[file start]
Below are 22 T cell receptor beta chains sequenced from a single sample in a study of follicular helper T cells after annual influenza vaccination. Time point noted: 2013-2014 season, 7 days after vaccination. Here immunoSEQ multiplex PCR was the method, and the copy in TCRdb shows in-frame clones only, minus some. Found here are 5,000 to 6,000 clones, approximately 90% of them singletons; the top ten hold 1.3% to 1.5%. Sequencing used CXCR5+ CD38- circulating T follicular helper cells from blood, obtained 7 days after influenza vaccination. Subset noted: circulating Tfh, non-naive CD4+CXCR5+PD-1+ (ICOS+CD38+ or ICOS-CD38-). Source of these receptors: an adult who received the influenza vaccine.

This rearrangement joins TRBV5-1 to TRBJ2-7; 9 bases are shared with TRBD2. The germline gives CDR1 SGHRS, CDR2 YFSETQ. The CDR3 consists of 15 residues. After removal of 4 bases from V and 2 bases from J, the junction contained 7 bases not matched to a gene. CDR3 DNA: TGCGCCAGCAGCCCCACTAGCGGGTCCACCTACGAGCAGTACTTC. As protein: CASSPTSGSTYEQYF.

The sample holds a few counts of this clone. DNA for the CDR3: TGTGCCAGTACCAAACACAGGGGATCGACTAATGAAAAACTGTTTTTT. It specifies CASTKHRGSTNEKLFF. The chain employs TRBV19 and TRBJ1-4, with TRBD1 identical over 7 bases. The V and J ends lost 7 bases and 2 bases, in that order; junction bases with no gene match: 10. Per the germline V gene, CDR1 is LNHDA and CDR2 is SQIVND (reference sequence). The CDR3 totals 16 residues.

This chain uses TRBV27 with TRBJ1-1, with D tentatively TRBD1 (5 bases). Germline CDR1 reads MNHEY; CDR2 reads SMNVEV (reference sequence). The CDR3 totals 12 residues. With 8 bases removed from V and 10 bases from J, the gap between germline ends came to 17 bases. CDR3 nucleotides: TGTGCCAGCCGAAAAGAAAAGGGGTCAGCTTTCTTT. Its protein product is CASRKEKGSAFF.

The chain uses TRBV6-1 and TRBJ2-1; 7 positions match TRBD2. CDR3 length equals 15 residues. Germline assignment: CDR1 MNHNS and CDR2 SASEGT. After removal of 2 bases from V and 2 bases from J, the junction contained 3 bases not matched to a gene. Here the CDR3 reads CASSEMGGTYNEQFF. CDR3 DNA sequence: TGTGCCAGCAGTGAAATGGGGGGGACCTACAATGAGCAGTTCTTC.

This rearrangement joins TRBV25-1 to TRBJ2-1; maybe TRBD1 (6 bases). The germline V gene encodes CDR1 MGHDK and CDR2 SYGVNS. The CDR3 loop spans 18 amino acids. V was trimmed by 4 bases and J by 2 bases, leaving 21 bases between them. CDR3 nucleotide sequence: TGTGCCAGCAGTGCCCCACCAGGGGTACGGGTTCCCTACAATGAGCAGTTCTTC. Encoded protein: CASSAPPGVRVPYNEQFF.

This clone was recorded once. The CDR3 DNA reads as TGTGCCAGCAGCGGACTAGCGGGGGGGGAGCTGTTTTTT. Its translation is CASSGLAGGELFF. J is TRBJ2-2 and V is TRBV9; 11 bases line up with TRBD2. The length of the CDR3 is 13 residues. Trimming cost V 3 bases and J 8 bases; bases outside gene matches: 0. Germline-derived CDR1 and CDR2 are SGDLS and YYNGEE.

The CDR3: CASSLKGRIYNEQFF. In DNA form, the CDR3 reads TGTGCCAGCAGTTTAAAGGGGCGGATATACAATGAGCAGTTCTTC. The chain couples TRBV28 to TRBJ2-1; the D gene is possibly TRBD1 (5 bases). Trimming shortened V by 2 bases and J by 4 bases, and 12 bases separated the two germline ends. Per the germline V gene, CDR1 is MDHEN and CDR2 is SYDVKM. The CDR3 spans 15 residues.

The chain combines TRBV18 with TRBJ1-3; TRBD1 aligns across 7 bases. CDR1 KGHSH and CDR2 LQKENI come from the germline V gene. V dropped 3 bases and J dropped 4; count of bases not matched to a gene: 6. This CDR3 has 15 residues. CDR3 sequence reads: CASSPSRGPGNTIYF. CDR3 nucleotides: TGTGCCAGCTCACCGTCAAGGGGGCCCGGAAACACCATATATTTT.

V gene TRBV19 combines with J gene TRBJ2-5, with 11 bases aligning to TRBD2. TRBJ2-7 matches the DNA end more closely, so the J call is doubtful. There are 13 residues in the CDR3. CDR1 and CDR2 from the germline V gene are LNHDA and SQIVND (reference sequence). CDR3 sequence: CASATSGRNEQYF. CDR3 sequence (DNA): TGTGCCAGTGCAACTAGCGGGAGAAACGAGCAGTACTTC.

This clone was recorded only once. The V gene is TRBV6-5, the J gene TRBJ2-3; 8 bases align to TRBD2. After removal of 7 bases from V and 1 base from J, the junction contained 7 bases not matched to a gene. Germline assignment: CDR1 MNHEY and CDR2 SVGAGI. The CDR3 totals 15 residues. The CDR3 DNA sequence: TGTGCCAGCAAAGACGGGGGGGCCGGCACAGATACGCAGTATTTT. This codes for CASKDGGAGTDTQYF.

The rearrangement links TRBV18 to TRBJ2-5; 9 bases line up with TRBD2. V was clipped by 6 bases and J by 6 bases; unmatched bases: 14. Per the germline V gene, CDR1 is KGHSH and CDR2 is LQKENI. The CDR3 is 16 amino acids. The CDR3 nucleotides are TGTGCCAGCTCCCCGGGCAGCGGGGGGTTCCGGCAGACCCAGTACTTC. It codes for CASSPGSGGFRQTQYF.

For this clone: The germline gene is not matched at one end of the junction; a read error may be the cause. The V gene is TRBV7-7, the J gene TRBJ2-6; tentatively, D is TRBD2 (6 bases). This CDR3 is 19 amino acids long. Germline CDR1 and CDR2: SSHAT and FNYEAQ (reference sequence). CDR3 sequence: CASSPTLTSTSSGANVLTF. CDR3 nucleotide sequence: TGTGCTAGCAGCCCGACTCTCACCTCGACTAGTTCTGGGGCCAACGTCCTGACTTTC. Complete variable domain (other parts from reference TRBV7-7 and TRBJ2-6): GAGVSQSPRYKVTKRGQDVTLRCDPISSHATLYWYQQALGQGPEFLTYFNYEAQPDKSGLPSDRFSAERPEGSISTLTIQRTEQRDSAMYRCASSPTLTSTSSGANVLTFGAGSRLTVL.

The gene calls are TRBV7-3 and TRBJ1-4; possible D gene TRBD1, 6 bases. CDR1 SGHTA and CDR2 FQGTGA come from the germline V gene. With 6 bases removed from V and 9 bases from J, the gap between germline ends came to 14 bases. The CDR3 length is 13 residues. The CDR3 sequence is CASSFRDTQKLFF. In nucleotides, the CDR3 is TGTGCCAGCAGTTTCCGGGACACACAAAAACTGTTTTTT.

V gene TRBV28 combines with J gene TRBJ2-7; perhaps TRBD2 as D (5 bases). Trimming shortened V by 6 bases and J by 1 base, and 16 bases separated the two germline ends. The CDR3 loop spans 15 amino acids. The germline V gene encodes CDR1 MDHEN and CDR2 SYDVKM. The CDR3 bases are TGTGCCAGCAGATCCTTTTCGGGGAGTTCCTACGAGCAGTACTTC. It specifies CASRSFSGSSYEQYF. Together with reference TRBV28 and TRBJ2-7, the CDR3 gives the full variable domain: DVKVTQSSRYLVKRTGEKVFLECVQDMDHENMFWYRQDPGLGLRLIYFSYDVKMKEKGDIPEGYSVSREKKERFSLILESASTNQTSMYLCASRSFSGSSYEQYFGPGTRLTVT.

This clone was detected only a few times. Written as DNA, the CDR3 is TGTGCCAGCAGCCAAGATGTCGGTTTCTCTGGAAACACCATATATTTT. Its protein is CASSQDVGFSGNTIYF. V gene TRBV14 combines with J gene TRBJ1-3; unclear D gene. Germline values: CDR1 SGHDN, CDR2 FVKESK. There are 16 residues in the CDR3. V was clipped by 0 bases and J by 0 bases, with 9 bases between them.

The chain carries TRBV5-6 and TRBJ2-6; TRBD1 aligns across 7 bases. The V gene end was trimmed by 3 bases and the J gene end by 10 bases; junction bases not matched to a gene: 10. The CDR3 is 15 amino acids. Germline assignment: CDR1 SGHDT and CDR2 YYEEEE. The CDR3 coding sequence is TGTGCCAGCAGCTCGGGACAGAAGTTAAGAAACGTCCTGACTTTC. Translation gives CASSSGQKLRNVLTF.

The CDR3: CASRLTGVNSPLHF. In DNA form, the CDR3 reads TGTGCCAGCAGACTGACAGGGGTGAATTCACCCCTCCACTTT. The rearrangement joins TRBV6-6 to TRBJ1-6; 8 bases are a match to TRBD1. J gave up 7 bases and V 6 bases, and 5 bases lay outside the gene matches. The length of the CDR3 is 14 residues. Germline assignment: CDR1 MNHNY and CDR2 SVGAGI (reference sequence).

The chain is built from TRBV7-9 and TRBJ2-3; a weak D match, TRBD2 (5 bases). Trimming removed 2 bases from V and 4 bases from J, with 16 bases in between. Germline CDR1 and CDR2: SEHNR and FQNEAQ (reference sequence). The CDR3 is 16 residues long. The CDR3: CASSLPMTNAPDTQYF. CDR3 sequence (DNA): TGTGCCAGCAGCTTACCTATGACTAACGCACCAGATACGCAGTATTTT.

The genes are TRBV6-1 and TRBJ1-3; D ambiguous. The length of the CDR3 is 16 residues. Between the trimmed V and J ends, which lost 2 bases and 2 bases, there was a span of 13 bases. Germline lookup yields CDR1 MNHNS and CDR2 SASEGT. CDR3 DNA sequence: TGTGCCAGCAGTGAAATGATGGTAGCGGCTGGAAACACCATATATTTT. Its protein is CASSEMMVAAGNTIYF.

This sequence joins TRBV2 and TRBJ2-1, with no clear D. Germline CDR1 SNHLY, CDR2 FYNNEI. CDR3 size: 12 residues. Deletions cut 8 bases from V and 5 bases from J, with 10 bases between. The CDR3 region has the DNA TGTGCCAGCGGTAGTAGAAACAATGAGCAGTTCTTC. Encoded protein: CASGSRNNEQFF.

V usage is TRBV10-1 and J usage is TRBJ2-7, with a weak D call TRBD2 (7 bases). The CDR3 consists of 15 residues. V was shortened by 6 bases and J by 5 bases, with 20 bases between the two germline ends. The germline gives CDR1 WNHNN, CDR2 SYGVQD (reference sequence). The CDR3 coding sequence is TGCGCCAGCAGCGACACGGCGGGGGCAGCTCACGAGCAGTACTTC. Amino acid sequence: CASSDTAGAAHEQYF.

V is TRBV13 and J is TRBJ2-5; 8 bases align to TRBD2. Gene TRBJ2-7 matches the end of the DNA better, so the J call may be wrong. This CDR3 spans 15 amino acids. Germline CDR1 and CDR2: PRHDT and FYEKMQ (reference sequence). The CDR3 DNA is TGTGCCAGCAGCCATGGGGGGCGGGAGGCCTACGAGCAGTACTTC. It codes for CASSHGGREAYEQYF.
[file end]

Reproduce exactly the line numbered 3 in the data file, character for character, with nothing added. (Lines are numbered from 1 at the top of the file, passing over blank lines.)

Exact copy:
The sample holds a few counts of this clone. DNA for the CDR3: TGTGCCAGTACCAAACACAGGGGATCGACTAATGAAAAACTGTTTTTT. It specifies CASTKHRGSTNEKLFF. The chain employs TRBV19 and TRBJ1-4, with TRBD1 identical over 7 bases. The V and J ends lost 7 bases and 2 bases, in that order; junction bases with no gene match: 10. Per the germline V gene, CDR1 is LNHDA and CDR2 is SQIVND (reference sequence). The CDR3 totals 16 residues.